Port scanning guide #2 TCP Techniques
In most cases, you will probably use
SYN scan, however there are circumstances where other types of scanning may be needed. Unfortunately, modern firewalls detect different port scanning techniques. And there comes well known tool called
nmap, which supports few of them which will help you to bypass firewalls. When full scan is chosen, there will be 65 536 ports checked.
As mentioned, this is the most common (and default for nmap) of
TCP port scans. Firstly, it needs root privileges to run it, because raw sockets are used to send packet with
SYN flag. If
SYN/ACK is received, the port is open. If
RST/ACK – closed. In case of no response, we can set how many times scanner should resend request (
nmap). If still does not receives a response – it will be marked as filtered.
SYN scan never establishes a
TCP connection, it is relatively stealthy.
This type of scan is used to check if firewall is tracking the state of existing
TCP connections. A
TCP ACK scan sends a packet with the
ACK flag set. When request is received by the server, it will probably assume that the second party is attempting to continue three way handshake, so it will send back a packet with RST flag.
If firewall do not track opened connections, it will allow to send back
RST response, hence we can assume that port is unfiltered.
If it tracks
TCP connections – there will be no matches in internal
TCP sessions – it will drop the packet or send response via
ICMP with type 3 (code may vary depending on OS).
Lastly, when firewall is configured in a proper way, we will do not receive any response, because all of the
ACK requests will be dropped.
TCP connect scan establishes
TCP connection using
connect() function and then tears it down. It is used as default when user has no root privileges or
IPv6 network is being scanned. Disadvantage of this type of scan is probing may be logged in server and therefore easily detected. Hence it needs more requests to complete, it is also more time-consuming process. Furthermore, it can lead to overload and sometimes produce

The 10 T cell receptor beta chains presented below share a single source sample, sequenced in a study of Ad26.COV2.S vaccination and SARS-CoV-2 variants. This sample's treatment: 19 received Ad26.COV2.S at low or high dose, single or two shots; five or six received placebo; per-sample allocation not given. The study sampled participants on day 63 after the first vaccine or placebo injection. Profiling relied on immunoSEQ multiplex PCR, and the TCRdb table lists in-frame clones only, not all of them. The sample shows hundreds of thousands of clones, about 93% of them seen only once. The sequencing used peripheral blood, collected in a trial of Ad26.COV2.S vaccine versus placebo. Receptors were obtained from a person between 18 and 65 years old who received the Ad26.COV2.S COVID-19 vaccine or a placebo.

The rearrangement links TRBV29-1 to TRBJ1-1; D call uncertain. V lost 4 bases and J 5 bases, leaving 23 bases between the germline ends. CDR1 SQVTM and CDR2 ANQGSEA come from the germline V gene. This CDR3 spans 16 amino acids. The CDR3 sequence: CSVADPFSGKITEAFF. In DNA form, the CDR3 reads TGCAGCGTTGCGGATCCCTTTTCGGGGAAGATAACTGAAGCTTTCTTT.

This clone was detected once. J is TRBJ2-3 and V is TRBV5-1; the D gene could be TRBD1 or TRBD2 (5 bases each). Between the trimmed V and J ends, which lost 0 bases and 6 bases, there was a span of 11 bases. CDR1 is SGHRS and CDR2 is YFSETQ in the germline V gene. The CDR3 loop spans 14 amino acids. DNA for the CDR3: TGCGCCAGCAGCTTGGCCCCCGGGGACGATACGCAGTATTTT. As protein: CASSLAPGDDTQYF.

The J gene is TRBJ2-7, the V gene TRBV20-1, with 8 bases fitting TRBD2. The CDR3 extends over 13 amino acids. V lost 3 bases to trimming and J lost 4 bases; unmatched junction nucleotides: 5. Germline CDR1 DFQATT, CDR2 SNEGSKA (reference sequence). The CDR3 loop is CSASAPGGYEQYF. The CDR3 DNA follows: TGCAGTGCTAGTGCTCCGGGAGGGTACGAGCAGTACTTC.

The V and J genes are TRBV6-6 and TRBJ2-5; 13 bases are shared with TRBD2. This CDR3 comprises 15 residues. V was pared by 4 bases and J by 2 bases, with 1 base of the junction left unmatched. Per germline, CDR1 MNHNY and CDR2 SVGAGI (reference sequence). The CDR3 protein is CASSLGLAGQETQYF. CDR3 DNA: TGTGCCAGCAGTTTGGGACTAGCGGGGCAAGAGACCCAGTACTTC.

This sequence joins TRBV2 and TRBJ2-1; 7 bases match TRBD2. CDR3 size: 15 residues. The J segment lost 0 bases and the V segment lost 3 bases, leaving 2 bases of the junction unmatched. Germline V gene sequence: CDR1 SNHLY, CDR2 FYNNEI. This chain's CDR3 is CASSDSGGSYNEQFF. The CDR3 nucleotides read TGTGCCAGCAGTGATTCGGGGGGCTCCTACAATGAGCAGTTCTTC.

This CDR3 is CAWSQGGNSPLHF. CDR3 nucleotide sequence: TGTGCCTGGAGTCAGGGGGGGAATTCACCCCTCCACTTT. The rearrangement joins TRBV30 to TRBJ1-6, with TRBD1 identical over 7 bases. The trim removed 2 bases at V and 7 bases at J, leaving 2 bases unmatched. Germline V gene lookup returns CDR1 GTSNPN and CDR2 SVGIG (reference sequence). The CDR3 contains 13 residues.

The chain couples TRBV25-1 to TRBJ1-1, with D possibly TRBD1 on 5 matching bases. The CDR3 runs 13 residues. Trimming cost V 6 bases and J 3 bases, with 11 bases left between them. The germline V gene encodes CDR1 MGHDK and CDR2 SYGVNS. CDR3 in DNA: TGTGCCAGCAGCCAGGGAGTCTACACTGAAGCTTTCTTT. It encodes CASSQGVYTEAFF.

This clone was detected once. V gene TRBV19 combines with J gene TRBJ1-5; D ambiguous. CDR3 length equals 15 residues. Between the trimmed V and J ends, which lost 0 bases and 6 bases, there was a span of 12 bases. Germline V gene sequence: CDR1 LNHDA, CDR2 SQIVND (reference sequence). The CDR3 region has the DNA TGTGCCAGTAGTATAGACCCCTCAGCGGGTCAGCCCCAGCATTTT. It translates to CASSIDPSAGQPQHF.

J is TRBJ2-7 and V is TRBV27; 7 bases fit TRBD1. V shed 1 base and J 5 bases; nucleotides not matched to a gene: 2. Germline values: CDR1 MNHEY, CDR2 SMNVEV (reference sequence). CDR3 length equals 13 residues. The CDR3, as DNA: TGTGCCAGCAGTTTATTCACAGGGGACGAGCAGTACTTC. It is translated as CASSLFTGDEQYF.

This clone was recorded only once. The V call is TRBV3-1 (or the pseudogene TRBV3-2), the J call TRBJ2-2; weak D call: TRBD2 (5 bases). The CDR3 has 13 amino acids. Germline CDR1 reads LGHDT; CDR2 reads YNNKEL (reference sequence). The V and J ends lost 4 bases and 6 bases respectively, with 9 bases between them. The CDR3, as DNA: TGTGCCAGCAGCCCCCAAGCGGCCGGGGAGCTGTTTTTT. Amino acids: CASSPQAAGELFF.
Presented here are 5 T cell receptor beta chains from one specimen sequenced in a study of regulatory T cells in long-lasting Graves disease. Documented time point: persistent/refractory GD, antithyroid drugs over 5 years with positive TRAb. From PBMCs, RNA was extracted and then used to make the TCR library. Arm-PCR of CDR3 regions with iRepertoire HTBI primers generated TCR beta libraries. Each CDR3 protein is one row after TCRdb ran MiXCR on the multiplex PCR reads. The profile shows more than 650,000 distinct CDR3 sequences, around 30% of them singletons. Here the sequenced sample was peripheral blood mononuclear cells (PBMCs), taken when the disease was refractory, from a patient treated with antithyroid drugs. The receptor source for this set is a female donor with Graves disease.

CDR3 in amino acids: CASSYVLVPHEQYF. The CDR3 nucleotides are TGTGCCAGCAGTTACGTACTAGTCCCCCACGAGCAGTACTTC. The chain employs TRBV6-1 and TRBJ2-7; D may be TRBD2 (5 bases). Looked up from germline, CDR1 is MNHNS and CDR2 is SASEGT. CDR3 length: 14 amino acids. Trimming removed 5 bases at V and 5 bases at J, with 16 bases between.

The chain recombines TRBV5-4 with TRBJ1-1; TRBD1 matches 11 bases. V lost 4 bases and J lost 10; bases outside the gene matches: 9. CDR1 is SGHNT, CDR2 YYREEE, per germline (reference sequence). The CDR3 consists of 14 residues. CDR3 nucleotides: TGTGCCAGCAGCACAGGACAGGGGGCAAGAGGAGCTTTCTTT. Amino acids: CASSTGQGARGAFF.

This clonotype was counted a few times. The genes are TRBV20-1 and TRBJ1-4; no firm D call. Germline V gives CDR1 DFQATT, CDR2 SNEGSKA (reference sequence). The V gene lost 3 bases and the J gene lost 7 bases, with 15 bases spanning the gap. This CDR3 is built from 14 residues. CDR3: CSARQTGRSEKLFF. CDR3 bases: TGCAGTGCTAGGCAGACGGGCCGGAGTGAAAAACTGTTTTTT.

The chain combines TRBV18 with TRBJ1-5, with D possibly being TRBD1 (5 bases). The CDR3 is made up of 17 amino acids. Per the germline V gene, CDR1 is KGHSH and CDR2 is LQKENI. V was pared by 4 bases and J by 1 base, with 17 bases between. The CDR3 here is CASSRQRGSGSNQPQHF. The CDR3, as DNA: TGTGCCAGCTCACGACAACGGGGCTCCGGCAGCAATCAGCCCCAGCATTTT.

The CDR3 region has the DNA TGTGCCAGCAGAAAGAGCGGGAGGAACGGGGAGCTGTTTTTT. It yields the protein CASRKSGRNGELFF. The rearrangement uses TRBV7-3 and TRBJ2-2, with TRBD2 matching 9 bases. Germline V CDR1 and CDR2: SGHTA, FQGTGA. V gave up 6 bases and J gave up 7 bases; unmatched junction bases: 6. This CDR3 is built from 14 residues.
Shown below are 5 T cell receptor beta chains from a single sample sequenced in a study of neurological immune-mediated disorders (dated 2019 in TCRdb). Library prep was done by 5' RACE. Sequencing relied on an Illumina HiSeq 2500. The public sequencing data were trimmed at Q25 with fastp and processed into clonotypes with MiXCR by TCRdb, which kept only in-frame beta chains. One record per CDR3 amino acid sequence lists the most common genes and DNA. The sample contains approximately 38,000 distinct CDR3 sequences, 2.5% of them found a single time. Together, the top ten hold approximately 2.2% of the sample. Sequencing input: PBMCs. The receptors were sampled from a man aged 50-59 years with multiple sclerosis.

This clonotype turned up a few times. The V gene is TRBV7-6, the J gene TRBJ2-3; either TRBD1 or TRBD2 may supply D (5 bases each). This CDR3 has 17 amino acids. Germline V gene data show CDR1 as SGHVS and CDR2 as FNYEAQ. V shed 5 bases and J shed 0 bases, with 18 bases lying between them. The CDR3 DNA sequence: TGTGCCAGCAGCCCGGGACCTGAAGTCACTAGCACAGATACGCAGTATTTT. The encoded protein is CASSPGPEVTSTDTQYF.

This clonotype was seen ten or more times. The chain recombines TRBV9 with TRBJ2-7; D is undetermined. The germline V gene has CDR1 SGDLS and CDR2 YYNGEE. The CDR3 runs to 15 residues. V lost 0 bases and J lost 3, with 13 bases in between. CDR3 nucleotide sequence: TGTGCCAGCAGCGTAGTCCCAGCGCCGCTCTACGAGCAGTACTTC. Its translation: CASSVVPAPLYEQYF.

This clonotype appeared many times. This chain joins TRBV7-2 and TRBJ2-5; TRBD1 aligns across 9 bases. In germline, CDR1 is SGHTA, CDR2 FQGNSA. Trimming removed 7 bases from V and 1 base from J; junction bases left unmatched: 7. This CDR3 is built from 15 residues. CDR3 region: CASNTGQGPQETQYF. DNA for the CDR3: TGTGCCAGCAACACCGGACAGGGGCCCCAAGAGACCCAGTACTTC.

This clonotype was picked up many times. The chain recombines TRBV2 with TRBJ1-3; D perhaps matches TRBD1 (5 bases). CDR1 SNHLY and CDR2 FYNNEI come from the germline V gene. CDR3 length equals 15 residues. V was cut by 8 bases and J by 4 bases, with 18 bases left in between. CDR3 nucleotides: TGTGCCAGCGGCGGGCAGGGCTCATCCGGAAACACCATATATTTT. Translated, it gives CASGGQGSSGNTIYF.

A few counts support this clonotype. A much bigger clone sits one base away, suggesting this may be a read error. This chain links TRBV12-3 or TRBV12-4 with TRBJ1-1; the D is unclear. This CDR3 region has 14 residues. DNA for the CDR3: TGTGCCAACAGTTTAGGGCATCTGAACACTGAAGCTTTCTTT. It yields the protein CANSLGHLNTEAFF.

NULL | FIN | Xmas
NULL scan has no flags set.
FIN scan has
Xmas scan has
URG flags – packet lighted like a christmas tree.
All of those are almost the same – the only difference is in flags set. If in response we will receive
RST packet – port is considered closed. No response means open|filtered. If there is
ICMP message – filtered.
Main advantage of above three scans are low detectability – just a little bigger than in
SYN scan. The biggest disadvantage – not every system is compatible with RFC793, so responses may be independent from actual port state.
Very similar to above three – it uses
FIN/ACK packet. In all cases
RST flag should be received, but OS based on`BSD will respond only when a port is closed.
This is slightly modified version of the
ACK scan. It uses
TCP Window field to determine whether port is open. This field is a part of
TCP's flow control, it helps to manage data transmission volumes. Some OSes positive
TCP Window size will indicate that port is open (even though a
RST packet is being sent). Conversely – when a
TCP Window size is 0 – means that port is closed.
This type of scan is not very common and it’s quite unreliable – it needs deep understanding what is going on to draw some conclusions.